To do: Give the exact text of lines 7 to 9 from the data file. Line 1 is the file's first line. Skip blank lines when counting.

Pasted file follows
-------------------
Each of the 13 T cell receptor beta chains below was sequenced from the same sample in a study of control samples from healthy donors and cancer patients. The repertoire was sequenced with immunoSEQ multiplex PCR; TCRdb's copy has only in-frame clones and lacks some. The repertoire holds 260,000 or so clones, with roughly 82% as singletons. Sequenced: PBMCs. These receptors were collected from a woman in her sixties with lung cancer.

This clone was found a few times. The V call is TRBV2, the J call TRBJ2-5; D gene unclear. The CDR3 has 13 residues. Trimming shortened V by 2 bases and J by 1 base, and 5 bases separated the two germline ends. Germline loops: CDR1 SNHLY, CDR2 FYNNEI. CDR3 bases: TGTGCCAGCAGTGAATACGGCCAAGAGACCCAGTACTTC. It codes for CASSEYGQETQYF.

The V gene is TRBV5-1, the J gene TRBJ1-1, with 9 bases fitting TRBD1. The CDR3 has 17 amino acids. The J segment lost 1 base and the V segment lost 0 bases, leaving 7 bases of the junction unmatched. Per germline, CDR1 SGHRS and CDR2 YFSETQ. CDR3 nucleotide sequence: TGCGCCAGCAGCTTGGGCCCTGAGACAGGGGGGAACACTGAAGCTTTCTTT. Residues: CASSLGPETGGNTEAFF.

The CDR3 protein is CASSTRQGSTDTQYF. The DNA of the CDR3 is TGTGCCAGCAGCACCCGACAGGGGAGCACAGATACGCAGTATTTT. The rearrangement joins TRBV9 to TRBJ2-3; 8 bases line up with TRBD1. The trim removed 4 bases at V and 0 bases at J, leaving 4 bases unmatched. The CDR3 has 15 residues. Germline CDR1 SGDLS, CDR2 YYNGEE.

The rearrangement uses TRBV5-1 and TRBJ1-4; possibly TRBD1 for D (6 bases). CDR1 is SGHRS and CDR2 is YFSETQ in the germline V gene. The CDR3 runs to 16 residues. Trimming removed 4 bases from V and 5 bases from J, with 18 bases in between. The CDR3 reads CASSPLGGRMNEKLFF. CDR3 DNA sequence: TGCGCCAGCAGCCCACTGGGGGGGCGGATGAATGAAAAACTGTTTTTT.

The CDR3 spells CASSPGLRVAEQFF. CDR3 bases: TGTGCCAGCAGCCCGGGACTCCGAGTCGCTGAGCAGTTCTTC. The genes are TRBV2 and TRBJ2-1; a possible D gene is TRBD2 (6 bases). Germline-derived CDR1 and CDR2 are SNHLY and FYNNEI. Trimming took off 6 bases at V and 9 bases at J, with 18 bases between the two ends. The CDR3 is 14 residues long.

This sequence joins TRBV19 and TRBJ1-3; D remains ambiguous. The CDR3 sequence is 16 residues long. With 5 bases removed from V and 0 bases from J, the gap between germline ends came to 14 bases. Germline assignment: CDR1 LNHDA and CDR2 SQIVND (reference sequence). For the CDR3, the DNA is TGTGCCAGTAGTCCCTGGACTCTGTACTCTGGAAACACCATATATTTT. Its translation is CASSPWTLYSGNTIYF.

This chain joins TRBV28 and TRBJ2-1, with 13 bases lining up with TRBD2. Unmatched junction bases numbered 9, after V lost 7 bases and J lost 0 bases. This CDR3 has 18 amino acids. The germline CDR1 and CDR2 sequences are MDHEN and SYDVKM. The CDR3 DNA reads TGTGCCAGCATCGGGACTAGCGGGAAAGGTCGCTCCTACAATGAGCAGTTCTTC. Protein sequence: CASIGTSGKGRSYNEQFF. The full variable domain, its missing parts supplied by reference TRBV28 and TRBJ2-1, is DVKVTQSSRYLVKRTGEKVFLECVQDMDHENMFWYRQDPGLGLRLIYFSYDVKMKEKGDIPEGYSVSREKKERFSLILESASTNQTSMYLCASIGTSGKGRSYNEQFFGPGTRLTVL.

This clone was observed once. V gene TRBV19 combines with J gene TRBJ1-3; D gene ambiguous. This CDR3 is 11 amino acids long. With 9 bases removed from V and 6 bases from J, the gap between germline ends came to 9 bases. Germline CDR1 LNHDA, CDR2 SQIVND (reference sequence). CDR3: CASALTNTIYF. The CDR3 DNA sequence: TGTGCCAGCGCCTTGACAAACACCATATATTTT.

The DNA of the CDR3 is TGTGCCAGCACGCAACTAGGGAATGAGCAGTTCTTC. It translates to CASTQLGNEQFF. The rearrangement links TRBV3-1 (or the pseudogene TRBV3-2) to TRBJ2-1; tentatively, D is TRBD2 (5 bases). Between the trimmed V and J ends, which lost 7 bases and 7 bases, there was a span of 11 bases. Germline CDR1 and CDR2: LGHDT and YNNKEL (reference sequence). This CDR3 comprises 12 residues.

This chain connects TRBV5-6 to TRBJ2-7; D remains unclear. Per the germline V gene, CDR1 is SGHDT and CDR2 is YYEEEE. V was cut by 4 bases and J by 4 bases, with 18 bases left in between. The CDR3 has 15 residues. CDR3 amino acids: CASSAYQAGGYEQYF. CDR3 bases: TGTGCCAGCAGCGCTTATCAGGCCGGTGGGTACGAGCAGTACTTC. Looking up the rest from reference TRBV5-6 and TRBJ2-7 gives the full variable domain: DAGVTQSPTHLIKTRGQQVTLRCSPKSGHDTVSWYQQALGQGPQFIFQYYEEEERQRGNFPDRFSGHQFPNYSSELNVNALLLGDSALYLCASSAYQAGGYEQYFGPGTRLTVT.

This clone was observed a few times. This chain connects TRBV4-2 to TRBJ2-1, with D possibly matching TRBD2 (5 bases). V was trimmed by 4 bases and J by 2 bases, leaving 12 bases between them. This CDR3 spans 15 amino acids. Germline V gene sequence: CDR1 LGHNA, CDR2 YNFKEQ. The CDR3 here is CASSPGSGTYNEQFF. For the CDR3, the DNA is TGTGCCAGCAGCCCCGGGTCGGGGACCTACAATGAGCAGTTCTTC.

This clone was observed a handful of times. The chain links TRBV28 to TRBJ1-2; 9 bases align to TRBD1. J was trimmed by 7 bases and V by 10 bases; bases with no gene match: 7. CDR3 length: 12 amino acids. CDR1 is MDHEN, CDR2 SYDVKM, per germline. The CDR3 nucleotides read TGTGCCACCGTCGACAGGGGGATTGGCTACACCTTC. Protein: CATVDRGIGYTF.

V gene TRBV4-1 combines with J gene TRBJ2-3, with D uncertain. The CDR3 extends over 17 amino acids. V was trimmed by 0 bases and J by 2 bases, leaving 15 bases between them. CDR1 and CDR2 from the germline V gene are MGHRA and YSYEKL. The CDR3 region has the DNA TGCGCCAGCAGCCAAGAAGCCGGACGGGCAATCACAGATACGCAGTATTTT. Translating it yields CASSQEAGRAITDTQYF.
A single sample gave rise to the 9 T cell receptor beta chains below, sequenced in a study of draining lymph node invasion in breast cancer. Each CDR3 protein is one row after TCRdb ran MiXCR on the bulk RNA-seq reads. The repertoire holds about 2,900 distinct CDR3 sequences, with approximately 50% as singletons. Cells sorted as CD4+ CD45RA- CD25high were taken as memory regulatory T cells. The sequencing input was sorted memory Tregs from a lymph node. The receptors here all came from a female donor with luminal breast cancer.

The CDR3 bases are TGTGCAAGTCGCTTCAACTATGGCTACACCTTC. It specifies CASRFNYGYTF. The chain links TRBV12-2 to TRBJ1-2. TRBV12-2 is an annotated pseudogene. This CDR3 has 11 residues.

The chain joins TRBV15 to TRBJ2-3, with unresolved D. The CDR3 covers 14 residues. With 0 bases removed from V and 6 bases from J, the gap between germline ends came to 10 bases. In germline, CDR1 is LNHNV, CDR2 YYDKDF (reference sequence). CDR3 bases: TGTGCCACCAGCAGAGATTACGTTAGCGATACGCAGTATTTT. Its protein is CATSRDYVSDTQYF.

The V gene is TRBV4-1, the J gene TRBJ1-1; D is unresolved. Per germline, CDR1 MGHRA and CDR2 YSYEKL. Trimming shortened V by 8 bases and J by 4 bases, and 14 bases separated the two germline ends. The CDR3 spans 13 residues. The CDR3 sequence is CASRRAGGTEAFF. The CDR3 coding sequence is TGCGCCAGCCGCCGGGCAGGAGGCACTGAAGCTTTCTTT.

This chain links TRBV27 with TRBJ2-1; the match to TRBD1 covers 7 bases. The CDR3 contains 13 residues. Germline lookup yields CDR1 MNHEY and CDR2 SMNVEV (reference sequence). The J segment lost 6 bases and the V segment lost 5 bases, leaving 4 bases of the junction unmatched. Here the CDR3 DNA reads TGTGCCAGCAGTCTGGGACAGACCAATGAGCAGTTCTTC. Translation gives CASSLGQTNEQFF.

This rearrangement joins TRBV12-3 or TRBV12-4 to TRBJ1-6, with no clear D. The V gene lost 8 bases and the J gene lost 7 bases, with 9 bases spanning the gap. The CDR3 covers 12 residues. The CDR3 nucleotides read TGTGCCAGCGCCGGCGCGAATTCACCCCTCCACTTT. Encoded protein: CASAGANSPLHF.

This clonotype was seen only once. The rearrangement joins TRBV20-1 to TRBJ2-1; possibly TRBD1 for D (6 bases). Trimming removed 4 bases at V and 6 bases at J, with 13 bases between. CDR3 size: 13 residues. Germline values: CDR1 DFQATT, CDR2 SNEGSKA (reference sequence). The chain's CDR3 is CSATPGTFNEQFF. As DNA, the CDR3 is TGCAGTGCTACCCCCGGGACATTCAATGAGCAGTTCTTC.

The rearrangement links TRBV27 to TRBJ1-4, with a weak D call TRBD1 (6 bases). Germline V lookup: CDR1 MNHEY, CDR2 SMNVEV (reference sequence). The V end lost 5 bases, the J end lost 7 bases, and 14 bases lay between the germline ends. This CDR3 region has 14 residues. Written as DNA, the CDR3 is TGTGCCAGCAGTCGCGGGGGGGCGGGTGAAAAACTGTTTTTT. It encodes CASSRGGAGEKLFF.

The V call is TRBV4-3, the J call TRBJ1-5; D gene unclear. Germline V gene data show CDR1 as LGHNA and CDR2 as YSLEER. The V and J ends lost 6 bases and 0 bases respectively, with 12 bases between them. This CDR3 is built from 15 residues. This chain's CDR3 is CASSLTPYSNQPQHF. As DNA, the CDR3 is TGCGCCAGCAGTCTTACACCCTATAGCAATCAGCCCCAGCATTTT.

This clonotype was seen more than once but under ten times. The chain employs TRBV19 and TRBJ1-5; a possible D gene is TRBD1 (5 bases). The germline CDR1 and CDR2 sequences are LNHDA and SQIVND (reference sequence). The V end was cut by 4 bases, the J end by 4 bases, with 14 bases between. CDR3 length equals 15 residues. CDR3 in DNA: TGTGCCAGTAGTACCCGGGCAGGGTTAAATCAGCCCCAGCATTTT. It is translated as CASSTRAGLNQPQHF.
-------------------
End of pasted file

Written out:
This sequence joins TRBV19 and TRBJ1-3; D remains ambiguous. The CDR3 sequence is 16 residues long. With 5 bases removed from V and 0 bases from J, the gap between germline ends came to 14 bases. Germline assignment: CDR1 LNHDA and CDR2 SQIVND (reference sequence). For the CDR3, the DNA is TGTGCCAGTAGTCCCTGGACTCTGTACTCTGGAAACACCATATATTTT. Its translation is CASSPWTLYSGNTIYF.

This chain joins TRBV28 and TRBJ2-1, with 13 bases lining up with TRBD2. Unmatched junction bases numbered 9, after V lost 7 bases and J lost 0 bases. This CDR3 has 18 amino acids. The germline CDR1 and CDR2 sequences are MDHEN and SYDVKM. The CDR3 DNA reads TGTGCCAGCATCGGGACTAGCGGGAAAGGTCGCTCCTACAATGAGCAGTTCTTC. Protein sequence: CASIGTSGKGRSYNEQFF. The full variable domain, its missing parts supplied by reference TRBV28 and TRBJ2-1, is DVKVTQSSRYLVKRTGEKVFLECVQDMDHENMFWYRQDPGLGLRLIYFSYDVKMKEKGDIPEGYSVSREKKERFSLILESASTNQTSMYLCASIGTSGKGRSYNEQFFGPGTRLTVL.

This clone was observed once. V gene TRBV19 combines with J gene TRBJ1-3; D gene ambiguous. This CDR3 is 11 amino acids long. With 9 bases removed from V and 6 bases from J, the gap between germline ends came to 9 bases. Germline CDR1 LNHDA, CDR2 SQIVND (reference sequence). CDR3: CASALTNTIYF. The CDR3 DNA sequence: TGTGCCAGCGCCTTGACAAACACCATATATTTT.